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SEA Whitehead: Alaska Guardsmen Vital to Homeland Defense

  • Published
  • By Sgt. 1st Class Elizabeth Pena,
  • National Guard Bureau

JOINT BASE ELMENDORF-RICHARDSON, Alaska – Covering more than 2,000 miles of Alaskan territory in five days, the National Guard’s top enlisted leader met with the Alaska Guardsmen at the front gate of the Arctic and forefront of the Defense Department’s Arctic Strategy.

Senior Enlisted Advisor Tony L. Whitehead, the SEA to the chief of the National Guard Bureau, visited Alaska Guard units in Anchorage, Clear Space Force Station, Eielson Air Force Base, and Fort Greely Feb. 1-5, 2023.

“I could not have picked a better time to visit our outstanding Guardsmen in the Last Frontier,” Whitehead said. “I am so impressed with their complex and consistent daily work to keep our homeland safe.”

Part of Whitehead’s role at the highest enlisted leadership level is to provide direction for the enlisted force and represent their interests. To be an influential voice at the higher National Guard level, he circulates to meet Guardsmen where they work and live.

The Alaska Guard’s senior enlisted leader said the winter weather could reach depths of 70 degrees below zero here with wind chill.

“However, our troops still must go out,” Command Sgt. Maj. Julie Small said. “They still must man the perimeter. When you think of Alaska, people often think we focus on Anchorage. We want to change that perspective by bringing SEA and our state’s top senior enlisted folks out to some of our remote locations and letting them know how proud we are of the work they do daily to keep our homeland secure.”

Starting in Anchorage at Joint Base Elmendorf-Richardson, the SEA met with the ‘Arctic Warriors’ assigned to the 176th Wing of the Alaska Air National Guard, toured the 212th Rescue Squadron.

Since 1994, Alaska Rescue Coordination Center has tracked over 6,000 missions and nearly 3,000 lives saved by the 176th.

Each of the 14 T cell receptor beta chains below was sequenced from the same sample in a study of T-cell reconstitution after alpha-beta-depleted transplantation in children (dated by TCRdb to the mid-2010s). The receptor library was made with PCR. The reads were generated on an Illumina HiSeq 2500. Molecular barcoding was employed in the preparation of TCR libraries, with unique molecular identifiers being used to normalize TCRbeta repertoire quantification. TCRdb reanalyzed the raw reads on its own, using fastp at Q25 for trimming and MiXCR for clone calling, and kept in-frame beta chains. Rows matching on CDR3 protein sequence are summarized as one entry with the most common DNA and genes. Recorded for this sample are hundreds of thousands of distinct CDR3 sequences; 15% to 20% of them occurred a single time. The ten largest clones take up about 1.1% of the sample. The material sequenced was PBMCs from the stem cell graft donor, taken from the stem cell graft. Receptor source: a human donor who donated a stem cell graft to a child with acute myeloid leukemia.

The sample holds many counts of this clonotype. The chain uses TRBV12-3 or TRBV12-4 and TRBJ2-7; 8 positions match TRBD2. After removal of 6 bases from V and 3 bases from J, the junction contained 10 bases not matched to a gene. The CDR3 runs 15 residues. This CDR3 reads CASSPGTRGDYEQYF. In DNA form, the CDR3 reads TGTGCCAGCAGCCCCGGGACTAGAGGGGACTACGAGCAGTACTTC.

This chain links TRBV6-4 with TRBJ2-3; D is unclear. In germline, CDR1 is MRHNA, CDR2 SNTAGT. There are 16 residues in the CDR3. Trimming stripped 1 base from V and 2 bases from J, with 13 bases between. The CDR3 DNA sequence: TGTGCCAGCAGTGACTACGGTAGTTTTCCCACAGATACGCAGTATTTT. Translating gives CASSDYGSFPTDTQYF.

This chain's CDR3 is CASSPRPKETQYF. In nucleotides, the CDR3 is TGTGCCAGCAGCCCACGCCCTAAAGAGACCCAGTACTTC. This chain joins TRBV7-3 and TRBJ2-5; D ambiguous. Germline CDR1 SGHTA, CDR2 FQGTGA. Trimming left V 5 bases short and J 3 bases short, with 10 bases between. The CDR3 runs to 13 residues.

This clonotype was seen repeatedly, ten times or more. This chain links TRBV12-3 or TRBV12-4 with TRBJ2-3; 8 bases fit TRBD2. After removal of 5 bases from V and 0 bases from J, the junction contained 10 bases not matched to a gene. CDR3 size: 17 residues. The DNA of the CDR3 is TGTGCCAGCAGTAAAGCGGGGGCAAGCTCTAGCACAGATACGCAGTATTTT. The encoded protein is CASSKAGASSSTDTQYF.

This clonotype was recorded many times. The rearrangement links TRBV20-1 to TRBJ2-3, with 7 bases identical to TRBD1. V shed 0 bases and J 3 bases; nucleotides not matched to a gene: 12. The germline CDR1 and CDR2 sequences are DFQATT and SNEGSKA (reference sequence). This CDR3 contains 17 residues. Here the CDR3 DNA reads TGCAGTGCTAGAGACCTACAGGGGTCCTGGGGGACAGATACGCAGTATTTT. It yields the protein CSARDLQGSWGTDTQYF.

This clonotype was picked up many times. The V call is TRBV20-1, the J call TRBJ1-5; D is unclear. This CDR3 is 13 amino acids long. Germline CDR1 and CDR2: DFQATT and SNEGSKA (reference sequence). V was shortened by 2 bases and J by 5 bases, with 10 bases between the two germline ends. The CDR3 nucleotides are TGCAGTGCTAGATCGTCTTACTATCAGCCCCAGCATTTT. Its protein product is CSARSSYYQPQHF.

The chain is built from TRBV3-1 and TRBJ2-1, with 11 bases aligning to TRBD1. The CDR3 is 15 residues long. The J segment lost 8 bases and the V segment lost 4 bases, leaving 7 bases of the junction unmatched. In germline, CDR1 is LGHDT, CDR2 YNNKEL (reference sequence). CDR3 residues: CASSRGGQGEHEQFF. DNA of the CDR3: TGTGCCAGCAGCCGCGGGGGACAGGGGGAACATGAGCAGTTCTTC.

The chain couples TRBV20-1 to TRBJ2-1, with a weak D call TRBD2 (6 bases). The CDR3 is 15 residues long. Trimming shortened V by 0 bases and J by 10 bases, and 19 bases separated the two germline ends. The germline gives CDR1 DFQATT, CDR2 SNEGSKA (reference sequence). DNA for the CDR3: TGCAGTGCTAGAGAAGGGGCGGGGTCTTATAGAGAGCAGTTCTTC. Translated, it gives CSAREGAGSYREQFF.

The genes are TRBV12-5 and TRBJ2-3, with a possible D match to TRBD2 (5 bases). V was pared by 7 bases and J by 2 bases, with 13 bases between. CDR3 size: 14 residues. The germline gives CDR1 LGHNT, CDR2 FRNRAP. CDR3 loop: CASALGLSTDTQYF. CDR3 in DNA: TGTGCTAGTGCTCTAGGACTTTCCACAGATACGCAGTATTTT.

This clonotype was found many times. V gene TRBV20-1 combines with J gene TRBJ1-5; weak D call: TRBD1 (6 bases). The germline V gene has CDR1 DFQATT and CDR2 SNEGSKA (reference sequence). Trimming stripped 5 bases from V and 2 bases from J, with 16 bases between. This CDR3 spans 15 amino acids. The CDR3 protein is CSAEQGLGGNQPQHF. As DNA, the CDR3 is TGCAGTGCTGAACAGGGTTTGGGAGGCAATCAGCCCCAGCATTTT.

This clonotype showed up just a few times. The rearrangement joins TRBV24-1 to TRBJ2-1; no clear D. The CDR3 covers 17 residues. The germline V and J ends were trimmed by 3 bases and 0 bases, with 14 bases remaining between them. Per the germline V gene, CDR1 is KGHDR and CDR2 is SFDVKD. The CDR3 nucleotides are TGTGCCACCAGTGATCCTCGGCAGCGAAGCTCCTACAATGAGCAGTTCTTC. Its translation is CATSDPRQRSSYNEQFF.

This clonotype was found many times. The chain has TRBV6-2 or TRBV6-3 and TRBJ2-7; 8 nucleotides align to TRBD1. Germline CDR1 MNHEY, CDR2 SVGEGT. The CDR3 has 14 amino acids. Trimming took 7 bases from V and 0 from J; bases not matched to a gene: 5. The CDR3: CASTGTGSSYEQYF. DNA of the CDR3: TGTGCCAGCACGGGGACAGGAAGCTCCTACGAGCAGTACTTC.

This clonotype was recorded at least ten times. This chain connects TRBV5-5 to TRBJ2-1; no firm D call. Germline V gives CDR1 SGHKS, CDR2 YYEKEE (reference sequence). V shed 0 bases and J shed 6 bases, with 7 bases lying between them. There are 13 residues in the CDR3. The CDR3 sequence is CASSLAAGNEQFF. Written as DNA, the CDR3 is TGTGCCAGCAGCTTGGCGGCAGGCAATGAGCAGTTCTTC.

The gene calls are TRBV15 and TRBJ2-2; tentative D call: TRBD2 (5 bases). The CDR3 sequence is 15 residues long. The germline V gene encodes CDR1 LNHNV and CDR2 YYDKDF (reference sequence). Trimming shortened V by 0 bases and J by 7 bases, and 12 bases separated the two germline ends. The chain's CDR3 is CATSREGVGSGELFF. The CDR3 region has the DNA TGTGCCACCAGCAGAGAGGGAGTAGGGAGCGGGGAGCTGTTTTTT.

Whitehead also saw the route many 49th Missile Defense Battalion Soldiers travel to work on Fort Greely 100 miles southeast of Fairbanks in Alaska’s vast interior.

“By taking the long drive to Fort Greely, we were able to showcase the challenges our Guardsmen and their families face when they need to go to a doctor’s appointment or get everyday household supplies such as milk, eggs or dog food, due to the hour and a half hour trip they have to make,” Small said.

Alaska is known as the back door of America. It shares the U.S. Army Space and Missile Defense Command’s Ground-based Midcourse Defense mission with other agencies and Guard units in Colorado and California.

Guardsmen in the 49th Battalion and the 100th Missile Defense Brigade in Colorado Springs work around the clock to defend the homeland from long-range ballistic missile threats, using defensive ground-based interceptors at Fort Greely and Vandenberg Space Force Base, California.

These Guardsmen are the only servicemembers charged with this mission. Military Police also protect Fort Greely’s missile defense complex, where 40 of the nation’s 44 GBIs are emplaced underground.

A unique benefit of serving in the National Guard is that it allows members to train close to home while maintaining civilian careers or pursuing education. However, for those wanting to learn a new mission, explore a new place, and make new connections with the other Guardsmen, there are opportunities to transfer interstate to Alaska and be a part of a presidentially directed homeland defense mission.

“We have started a tristate board that sits all the states command enlisted leaders and is an authorized mission of understanding,” Command Sgt. Maj. Jeremy Christenson, said 49th Missile Defense Battalion enlisted leader. “We have had Guardsmen come and want to stay longer.”

Whitehead met with Guardsmen at the 49th who had moved from Puerto Rico, Guam and other warmer locations to serve in the frozen snowscape of the Alaska Interior.

“It is a testament to their leadership,” said Small. “We have got great commanders and great senior enlisted leaders, and they care. You can see that when they take you around and show you what their Soldiers and Airmen do. When the troops get that interaction, feedback and recognition, how cool is that? They will remember this for the rest of their lives.”

As part of every field visit, Whitehead recognizes outstanding Soldiers and Airmen for their achievements in uniform.

“I have been in the Air Force for 23 years,” said Senior Master Sgt. Jeremy Maddamma, a pararescueman with the Alaska Air National Guard’s 212th Rescue Squadron.

“Reading the SEA’s bio and his accomplishments, it is like, ‘Wow’, you can keep going a lot farther and significantly impact our force. To be coined by somebody that continues to have an impact for as long as he has been doing it is a big deal.”